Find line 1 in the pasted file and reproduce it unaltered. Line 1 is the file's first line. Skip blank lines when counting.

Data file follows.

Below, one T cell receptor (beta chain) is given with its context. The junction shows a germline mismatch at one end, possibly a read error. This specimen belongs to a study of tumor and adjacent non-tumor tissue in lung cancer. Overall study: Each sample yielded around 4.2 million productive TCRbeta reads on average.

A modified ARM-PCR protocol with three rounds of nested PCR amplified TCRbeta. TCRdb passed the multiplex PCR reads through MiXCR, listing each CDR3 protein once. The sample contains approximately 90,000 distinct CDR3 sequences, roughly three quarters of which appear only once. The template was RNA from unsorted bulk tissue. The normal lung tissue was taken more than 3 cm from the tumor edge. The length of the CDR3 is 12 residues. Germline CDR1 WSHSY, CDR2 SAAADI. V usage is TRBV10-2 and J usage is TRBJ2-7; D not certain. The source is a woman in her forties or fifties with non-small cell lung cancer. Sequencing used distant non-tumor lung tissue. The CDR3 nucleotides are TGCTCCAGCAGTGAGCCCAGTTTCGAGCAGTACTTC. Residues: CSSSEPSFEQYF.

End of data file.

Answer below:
Below, one T cell receptor (beta chain) is given with its context. The junction shows a germline mismatch at one end, possibly a read error. This specimen belongs to a study of tumor and adjacent non-tumor tissue in lung cancer. Overall study: Each sample yielded around 4.2 million productive TCRbeta reads on average.